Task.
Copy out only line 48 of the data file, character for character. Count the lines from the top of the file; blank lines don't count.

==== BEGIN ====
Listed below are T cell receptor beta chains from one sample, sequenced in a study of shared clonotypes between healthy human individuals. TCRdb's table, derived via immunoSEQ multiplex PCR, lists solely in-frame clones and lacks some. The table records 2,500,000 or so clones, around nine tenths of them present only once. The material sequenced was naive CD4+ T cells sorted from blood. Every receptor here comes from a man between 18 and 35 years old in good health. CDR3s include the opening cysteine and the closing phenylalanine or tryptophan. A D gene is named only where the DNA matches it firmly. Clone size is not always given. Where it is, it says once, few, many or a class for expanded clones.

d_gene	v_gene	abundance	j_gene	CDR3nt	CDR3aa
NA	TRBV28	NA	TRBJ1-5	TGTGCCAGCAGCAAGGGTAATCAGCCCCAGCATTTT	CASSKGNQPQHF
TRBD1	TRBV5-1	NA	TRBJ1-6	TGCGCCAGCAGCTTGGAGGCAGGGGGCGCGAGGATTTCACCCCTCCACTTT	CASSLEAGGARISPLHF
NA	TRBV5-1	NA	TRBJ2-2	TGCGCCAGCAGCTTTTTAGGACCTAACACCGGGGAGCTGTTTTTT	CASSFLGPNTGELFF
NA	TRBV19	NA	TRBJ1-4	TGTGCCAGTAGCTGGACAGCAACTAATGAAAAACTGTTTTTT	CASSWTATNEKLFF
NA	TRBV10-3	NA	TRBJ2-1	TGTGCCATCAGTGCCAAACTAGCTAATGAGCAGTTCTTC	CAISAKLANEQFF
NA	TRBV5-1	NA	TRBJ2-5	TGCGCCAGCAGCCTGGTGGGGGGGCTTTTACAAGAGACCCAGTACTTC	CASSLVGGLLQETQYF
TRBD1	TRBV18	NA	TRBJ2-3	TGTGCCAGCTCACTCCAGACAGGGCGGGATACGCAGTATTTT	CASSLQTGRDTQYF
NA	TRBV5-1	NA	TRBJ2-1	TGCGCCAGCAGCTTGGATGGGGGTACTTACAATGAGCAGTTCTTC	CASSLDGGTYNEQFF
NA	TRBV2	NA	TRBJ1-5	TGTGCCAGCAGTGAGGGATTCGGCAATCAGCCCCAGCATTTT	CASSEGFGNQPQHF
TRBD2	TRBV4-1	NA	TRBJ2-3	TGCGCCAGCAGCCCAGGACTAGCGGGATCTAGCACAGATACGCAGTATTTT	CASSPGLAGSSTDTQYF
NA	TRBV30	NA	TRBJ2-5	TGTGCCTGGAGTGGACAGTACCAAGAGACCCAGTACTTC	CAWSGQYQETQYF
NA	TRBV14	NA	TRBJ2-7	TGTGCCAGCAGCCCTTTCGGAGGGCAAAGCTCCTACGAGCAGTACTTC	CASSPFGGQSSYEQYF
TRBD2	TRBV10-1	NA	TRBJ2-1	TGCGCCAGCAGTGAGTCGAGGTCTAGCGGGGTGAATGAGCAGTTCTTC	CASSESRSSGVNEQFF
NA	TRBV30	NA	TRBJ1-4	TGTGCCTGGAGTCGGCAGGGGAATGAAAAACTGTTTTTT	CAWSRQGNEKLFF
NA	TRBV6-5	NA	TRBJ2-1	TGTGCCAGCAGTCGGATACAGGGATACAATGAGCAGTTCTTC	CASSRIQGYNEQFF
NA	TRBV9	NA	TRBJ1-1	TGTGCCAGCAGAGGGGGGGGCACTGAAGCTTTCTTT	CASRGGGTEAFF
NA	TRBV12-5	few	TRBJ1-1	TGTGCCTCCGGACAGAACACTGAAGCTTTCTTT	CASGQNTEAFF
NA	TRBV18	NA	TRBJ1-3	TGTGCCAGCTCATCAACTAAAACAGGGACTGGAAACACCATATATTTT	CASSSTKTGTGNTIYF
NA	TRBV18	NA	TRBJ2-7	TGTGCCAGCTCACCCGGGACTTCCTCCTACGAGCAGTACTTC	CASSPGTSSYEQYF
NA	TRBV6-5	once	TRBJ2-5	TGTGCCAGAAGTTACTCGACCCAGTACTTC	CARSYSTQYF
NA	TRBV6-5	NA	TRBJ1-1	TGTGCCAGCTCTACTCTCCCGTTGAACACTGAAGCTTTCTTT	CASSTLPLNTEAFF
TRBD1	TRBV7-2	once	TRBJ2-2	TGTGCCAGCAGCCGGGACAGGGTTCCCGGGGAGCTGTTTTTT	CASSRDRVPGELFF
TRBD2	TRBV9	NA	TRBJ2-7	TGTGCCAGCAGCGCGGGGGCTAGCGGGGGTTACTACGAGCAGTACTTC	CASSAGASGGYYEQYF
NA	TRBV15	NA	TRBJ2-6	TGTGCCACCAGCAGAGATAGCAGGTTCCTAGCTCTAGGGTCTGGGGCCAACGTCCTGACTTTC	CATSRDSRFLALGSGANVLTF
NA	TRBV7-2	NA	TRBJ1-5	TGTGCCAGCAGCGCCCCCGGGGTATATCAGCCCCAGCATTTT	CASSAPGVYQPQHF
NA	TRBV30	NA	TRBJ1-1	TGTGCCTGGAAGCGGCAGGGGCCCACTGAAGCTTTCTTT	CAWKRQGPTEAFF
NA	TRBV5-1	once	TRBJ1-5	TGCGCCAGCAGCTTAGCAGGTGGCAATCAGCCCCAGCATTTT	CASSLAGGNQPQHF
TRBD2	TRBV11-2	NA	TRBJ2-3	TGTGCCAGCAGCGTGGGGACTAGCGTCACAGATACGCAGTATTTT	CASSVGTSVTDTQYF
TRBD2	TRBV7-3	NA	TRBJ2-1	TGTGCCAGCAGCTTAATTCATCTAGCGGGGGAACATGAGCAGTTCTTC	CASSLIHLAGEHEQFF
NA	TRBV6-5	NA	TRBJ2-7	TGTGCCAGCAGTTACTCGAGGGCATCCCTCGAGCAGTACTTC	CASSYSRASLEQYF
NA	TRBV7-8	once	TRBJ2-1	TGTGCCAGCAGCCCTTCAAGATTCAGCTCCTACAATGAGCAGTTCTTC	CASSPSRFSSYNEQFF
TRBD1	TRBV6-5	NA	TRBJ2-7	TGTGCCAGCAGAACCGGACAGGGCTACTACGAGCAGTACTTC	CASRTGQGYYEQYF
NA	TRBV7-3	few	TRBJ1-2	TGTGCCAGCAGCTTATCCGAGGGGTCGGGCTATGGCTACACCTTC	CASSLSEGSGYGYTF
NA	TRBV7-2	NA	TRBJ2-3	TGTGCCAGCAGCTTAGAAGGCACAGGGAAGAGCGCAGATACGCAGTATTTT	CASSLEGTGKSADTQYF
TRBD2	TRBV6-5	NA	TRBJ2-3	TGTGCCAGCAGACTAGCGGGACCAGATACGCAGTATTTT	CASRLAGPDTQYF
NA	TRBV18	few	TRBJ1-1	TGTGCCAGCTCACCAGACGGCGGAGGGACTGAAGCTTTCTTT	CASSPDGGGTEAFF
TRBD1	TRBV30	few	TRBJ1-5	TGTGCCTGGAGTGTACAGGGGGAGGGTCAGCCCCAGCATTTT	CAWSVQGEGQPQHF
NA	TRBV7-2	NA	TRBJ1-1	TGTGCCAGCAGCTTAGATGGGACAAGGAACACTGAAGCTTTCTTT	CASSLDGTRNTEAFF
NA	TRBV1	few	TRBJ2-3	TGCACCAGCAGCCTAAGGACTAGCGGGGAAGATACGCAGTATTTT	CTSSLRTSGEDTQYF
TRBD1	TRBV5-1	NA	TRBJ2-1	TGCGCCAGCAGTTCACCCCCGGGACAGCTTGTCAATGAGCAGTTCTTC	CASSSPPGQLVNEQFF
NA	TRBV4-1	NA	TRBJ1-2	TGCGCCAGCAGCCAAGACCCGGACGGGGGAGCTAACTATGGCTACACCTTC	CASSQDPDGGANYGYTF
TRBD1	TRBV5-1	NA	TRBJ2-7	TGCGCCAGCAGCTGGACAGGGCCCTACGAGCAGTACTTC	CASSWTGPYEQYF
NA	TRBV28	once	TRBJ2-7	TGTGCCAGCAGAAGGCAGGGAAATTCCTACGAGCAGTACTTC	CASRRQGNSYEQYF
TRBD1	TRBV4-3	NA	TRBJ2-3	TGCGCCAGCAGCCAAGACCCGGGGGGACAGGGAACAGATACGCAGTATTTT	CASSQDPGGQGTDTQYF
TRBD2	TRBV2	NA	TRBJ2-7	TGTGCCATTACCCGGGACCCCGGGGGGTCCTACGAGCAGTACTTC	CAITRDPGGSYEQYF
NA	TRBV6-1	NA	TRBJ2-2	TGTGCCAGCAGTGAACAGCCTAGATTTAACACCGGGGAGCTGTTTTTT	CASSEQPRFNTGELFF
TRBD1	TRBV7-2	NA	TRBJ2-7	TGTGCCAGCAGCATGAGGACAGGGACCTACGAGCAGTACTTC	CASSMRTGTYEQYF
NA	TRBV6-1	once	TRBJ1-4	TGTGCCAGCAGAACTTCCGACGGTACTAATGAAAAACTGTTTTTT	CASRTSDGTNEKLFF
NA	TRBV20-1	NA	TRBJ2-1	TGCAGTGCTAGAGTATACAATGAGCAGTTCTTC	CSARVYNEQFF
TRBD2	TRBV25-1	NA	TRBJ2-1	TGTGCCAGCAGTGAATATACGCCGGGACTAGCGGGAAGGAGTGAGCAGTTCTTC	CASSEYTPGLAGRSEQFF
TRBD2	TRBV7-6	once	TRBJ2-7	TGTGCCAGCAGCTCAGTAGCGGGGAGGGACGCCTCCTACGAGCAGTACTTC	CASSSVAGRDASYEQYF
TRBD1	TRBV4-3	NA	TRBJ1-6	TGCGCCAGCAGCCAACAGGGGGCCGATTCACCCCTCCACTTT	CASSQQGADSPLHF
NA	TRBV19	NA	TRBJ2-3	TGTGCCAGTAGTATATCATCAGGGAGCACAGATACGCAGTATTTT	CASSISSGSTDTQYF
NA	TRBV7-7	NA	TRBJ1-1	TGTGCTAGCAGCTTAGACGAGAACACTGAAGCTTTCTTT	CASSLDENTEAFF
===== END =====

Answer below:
NA	TRBV6-1	NA	TRBJ2-2	TGTGCCAGCAGTGAACAGCCTAGATTTAACACCGGGGAGCTGTTTTTT	CASSEQPRFNTGELFF